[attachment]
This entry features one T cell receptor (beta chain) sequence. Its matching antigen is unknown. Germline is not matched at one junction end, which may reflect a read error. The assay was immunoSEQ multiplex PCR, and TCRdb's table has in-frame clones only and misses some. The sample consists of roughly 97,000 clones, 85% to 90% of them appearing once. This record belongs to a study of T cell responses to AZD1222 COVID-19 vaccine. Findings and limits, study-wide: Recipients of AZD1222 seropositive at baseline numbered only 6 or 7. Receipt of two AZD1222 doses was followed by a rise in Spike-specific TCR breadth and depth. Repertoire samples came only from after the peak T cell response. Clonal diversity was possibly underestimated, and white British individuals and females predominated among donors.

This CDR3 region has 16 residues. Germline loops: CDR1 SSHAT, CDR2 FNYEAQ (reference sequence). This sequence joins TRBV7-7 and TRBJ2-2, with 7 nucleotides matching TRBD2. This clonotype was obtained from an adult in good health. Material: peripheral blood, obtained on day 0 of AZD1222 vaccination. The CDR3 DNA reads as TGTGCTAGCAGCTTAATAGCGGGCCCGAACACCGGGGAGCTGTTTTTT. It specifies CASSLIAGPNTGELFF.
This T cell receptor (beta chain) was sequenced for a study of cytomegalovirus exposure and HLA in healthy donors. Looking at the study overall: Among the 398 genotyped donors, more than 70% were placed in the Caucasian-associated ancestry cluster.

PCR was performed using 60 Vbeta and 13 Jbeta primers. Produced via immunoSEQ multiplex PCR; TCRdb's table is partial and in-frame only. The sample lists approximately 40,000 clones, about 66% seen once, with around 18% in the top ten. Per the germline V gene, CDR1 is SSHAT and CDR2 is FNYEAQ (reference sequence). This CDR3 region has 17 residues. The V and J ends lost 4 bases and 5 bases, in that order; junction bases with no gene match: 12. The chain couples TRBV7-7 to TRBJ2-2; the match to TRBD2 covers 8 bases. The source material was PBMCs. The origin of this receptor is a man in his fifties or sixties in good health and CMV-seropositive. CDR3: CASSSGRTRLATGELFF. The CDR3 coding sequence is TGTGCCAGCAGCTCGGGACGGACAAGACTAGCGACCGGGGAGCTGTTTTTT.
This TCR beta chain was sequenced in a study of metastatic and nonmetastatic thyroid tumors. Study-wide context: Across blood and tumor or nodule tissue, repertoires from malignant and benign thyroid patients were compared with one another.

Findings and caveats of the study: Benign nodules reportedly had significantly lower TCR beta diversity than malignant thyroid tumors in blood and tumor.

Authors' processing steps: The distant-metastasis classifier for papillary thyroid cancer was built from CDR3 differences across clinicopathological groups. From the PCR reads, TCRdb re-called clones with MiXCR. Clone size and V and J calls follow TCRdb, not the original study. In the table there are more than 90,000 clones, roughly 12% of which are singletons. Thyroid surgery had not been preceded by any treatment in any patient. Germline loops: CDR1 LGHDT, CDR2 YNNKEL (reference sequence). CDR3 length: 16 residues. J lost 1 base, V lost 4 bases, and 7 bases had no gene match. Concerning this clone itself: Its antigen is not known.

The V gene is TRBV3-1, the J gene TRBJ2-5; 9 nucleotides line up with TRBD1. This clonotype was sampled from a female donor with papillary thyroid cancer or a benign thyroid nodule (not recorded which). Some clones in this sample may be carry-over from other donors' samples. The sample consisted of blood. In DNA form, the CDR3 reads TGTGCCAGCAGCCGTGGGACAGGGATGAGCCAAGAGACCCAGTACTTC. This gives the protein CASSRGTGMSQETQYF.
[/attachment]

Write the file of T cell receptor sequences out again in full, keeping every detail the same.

This entry features one T cell receptor (beta chain) sequence. Its matching antigen is unknown. Germline is not matched at one junction end, which may reflect a read error. The assay was immunoSEQ multiplex PCR, and TCRdb's table has in-frame clones only and misses some. The sample consists of roughly 97,000 clones, 85% to 90% of them appearing once. This record belongs to a study of T cell responses to AZD1222 COVID-19 vaccine. Findings and limits, study-wide: Recipients of AZD1222 seropositive at baseline numbered only 6 or 7. Receipt of two AZD1222 doses was followed by a rise in Spike-specific TCR breadth and depth. Repertoire samples came only from after the peak T cell response. Clonal diversity was possibly underestimated, and white British individuals and females predominated among donors.

This CDR3 region has 16 residues. Germline loops: CDR1 SSHAT, CDR2 FNYEAQ (reference sequence). This sequence joins TRBV7-7 and TRBJ2-2, with 7 nucleotides matching TRBD2. This clonotype was obtained from an adult in good health. Material: peripheral blood, obtained on day 0 of AZD1222 vaccination. The CDR3 DNA reads as TGTGCTAGCAGCTTAATAGCGGGCCCGAACACCGGGGAGCTGTTTTTT. It specifies CASSLIAGPNTGELFF.
This T cell receptor (beta chain) was sequenced for a study of cytomegalovirus exposure and HLA in healthy donors. Looking at the study overall: Among the 398 genotyped donors, more than 70% were placed in the Caucasian-associated ancestry cluster.

PCR was performed using 60 Vbeta and 13 Jbeta primers. Produced via immunoSEQ multiplex PCR; TCRdb's table is partial and in-frame only. The sample lists approximately 40,000 clones, about 66% seen once, with around 18% in the top ten. Per the germline V gene, CDR1 is SSHAT and CDR2 is FNYEAQ (reference sequence). This CDR3 region has 17 residues. The V and J ends lost 4 bases and 5 bases, in that order; junction bases with no gene match: 12. The chain couples TRBV7-7 to TRBJ2-2; the match to TRBD2 covers 8 bases. The source material was PBMCs. The origin of this receptor is a man in his fifties or sixties in good health and CMV-seropositive. CDR3: CASSSGRTRLATGELFF. The CDR3 coding sequence is TGTGCCAGCAGCTCGGGACGGACAAGACTAGCGACCGGGGAGCTGTTTTTT.
This TCR beta chain was sequenced in a study of metastatic and nonmetastatic thyroid tumors. Study-wide context: Across blood and tumor or nodule tissue, repertoires from malignant and benign thyroid patients were compared with one another.

Findings and caveats of the study: Benign nodules reportedly had significantly lower TCR beta diversity than malignant thyroid tumors in blood and tumor.

Authors' processing steps: The distant-metastasis classifier for papillary thyroid cancer was built from CDR3 differences across clinicopathological groups. From the PCR reads, TCRdb re-called clones with MiXCR. Clone size and V and J calls follow TCRdb, not the original study. In the table there are more than 90,000 clones, roughly 12% of which are singletons. Thyroid surgery had not been preceded by any treatment in any patient. Germline loops: CDR1 LGHDT, CDR2 YNNKEL (reference sequence). CDR3 length: 16 residues. J lost 1 base, V lost 4 bases, and 7 bases had no gene match. Concerning this clone itself: Its antigen is not known.

The V gene is TRBV3-1, the J gene TRBJ2-5; 9 nucleotides line up with TRBD1. This clonotype was sampled from a female donor with papillary thyroid cancer or a benign thyroid nodule (not recorded which). Some clones in this sample may be carry-over from other donors' samples. The sample consisted of blood. In DNA form, the CDR3 reads TGTGCCAGCAGCCGTGGGACAGGGATGAGCCAAGAGACCCAGTACTTC. This gives the protein CASSRGTGMSQETQYF.